Where required, transverse stiffeners may be attached to the highway-girder web singly or in pairs. Where stiffeners are placed on opposite sides of the web, they should be fitted tightly against the compression flange. Where a stiffener is placed on only one side of the web, it must be in bearing against, but need not be attached to the compression flange.
Intermediate stiffeners need not bear against the tension flange. However, the distance between the end of the stiffener weld and the near edge of the web-to-flange fillet welds must not be less than 4t or more than 6t.
Transverse stiffeners may be used, where not otherwise required, to serve as connection plates for diaphragms or cross frames. In such cases, the stiffeners must be rigidly connected to both the tension and compression flanges to prevent web fatigue cracks due to out-ofplane movements. The stiffener may be welded to both flanges, or a special bolted detail may be used to connect to the tension flange. The appropriate fatigue category must be used for the tension flange to reflect the detail used (see Art. 11.10).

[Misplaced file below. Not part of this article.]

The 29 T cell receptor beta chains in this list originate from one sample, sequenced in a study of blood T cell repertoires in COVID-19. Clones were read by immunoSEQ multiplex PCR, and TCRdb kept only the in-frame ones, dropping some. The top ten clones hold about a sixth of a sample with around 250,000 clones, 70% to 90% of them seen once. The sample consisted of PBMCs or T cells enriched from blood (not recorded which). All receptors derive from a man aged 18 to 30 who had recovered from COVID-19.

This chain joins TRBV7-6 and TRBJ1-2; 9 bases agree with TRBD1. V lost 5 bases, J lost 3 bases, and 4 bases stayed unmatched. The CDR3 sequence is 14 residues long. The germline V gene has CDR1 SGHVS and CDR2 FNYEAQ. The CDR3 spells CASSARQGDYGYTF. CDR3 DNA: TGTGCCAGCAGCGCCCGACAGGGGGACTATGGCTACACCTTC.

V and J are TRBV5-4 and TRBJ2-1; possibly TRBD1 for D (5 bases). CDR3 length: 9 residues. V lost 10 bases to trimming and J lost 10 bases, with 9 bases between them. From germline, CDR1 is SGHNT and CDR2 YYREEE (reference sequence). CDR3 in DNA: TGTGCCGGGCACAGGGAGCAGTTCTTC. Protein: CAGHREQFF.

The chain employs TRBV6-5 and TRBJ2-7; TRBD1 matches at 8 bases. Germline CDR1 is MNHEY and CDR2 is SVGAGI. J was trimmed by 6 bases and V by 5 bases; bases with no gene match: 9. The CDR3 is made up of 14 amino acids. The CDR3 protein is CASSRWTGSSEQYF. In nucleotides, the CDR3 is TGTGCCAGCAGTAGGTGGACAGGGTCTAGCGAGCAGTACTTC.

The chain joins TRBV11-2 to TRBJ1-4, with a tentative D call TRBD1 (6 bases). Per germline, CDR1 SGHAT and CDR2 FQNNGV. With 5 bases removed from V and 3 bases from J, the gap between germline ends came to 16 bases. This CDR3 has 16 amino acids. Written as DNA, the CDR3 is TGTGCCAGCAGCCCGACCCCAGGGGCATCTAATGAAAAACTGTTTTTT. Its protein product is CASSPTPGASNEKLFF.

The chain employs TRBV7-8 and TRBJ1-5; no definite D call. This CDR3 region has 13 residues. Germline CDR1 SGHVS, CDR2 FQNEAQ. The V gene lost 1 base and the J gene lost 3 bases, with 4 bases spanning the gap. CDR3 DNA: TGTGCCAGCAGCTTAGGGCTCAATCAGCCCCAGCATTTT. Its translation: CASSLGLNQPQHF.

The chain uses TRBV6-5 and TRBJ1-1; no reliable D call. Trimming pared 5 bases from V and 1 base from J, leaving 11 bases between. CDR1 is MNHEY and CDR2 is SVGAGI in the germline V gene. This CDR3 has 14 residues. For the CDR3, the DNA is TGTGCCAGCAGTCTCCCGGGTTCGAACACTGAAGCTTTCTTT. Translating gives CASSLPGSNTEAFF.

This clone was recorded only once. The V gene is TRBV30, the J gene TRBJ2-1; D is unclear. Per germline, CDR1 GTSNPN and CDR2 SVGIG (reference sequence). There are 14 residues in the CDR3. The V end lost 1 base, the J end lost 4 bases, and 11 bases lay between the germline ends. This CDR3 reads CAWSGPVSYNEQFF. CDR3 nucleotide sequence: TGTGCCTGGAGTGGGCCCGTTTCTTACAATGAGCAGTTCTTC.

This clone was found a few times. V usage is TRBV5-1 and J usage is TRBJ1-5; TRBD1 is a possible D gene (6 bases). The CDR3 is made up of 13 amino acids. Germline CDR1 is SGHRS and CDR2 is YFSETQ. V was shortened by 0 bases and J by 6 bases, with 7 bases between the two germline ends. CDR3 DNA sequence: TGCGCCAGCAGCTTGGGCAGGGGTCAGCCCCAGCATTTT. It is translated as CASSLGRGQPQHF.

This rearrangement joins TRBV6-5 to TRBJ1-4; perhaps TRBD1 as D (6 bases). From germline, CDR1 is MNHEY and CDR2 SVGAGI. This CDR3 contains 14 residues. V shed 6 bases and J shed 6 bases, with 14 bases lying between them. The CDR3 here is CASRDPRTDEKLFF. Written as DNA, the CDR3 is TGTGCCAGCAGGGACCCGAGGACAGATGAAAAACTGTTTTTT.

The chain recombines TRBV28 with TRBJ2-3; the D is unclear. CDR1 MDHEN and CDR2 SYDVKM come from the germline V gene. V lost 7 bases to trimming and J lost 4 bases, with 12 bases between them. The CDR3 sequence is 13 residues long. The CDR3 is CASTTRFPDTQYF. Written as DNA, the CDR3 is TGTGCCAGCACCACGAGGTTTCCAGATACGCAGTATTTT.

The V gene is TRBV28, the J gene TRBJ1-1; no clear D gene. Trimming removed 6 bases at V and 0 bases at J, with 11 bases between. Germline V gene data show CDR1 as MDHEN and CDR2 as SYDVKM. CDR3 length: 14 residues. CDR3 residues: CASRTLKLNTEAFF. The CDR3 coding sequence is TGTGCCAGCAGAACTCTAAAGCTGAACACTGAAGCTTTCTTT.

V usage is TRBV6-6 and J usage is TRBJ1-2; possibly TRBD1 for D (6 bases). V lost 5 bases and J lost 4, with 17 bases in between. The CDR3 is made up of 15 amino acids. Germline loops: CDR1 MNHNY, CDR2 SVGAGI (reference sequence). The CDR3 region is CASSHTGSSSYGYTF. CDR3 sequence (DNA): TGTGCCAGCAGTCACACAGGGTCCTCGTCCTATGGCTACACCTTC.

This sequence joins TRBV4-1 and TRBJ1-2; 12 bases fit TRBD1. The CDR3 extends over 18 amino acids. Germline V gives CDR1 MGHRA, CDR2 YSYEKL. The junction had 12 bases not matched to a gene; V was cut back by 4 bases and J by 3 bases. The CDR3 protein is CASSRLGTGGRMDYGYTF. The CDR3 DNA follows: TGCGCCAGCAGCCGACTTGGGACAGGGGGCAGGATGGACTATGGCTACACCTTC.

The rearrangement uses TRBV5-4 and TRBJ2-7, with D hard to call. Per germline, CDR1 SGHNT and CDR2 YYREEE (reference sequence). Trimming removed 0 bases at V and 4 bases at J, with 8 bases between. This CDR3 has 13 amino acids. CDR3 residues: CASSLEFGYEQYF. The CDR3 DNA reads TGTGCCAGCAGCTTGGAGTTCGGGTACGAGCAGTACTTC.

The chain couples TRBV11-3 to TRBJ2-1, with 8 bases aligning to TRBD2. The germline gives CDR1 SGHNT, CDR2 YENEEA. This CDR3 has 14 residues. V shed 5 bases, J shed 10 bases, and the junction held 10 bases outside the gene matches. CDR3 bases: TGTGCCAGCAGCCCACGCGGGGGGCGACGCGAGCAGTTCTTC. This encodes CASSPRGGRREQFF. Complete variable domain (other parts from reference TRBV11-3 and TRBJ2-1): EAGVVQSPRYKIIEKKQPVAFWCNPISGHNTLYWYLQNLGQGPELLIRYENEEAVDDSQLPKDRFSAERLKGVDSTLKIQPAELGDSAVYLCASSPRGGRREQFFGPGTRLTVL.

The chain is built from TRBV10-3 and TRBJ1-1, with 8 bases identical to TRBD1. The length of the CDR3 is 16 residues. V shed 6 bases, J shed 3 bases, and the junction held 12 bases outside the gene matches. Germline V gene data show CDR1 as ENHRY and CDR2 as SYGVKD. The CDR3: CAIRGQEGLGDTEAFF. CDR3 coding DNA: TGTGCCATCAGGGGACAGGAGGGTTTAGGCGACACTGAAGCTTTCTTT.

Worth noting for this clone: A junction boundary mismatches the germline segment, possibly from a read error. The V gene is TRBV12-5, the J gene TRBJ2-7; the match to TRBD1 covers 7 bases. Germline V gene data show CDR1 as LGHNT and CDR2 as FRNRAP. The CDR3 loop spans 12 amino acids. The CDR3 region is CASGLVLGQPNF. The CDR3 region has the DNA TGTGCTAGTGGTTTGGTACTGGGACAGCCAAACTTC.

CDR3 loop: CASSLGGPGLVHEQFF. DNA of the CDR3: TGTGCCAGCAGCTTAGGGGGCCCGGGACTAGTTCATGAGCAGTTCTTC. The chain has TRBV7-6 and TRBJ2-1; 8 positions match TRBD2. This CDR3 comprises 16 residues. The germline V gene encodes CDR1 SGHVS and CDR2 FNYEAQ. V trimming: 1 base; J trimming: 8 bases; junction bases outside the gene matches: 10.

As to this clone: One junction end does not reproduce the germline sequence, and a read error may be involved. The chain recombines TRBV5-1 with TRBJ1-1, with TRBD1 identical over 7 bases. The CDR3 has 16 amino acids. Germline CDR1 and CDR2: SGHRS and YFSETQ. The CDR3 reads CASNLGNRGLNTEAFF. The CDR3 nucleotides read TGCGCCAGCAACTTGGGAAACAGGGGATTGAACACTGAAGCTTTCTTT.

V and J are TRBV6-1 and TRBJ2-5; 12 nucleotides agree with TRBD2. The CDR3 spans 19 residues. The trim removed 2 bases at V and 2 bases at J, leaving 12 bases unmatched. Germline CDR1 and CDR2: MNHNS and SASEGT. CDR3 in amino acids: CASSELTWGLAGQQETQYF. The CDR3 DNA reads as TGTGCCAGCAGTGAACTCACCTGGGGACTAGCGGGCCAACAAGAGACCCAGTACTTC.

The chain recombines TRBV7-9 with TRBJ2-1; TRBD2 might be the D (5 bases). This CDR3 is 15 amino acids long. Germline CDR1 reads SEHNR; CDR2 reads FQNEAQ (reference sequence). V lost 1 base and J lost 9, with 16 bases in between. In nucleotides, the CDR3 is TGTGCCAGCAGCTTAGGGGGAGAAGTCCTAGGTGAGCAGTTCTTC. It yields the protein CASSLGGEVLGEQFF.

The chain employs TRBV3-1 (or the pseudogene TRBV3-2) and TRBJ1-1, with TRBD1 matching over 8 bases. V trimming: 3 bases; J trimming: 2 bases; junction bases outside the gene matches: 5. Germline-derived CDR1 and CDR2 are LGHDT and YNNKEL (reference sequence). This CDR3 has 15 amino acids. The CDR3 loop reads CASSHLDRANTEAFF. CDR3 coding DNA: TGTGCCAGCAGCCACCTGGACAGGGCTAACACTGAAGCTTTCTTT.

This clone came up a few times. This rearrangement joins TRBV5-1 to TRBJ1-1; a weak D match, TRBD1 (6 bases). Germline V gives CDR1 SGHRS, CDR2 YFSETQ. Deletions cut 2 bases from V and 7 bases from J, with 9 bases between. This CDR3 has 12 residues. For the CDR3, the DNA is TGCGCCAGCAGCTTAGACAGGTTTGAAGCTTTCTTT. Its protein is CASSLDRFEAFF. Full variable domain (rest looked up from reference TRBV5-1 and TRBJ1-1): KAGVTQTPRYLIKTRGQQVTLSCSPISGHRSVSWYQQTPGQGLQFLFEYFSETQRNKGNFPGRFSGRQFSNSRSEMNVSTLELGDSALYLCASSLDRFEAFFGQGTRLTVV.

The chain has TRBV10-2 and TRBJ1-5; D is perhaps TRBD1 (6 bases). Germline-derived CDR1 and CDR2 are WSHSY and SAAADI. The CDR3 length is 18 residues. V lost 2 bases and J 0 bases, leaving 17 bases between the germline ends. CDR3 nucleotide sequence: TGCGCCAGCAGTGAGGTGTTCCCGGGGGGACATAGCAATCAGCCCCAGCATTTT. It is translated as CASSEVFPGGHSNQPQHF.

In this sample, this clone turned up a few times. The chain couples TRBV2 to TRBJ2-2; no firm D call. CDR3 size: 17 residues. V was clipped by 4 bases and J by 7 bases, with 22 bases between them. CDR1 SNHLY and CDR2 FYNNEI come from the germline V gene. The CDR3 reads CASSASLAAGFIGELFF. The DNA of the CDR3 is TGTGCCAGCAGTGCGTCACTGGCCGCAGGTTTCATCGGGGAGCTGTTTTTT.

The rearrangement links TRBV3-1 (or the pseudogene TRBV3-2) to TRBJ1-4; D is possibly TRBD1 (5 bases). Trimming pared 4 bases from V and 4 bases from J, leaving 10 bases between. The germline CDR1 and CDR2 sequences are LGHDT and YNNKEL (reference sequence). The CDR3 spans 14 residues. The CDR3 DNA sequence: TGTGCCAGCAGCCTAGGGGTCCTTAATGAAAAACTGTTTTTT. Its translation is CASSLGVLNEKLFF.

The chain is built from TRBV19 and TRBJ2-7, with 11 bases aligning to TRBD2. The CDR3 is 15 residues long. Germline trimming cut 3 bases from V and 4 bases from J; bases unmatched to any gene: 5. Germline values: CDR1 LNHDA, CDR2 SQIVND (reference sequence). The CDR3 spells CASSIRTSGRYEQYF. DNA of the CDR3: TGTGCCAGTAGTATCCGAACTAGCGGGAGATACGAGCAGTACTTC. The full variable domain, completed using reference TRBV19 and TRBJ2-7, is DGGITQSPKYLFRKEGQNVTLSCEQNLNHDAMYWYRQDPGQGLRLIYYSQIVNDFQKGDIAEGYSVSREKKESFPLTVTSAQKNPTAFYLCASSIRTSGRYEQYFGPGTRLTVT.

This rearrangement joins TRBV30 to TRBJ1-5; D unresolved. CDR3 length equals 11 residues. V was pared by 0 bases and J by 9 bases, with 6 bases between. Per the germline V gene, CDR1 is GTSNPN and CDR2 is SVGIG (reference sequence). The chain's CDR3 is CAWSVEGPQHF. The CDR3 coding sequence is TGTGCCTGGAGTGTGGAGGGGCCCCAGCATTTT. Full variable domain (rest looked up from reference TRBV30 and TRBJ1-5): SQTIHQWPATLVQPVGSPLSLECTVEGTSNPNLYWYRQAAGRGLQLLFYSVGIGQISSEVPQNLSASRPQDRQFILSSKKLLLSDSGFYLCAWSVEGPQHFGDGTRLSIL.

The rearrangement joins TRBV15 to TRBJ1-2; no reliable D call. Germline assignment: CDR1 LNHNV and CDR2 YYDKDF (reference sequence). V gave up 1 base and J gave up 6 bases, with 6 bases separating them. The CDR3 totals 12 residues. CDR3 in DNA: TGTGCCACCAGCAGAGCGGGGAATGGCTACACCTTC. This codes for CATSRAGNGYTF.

Transverse stiffeners should be proportioned so that

For stiffener pairs, I should be taken about the center of the web. For single stiffeners, I should be taken about the web face in contact with the stiffeners. In either case, transverse stiffeners should project a distance, in, from the web of at least bƒ /4, where bƒ is the flange width, in, and at least D/30 + 2, where D’ is the girder depth, in. Thickness should be at least 1⁄16 of this width.

Intermediate transverse stiffeners should have a gross cross-sectional area A, in^2, of at least

but not farther than 1.5D.
If the shear stress is larger than 0.6Fv in a girder panel subjected to combined shear and bending moment, the bending stress Fs with live loads positioned for maximum moment at the section should not exceed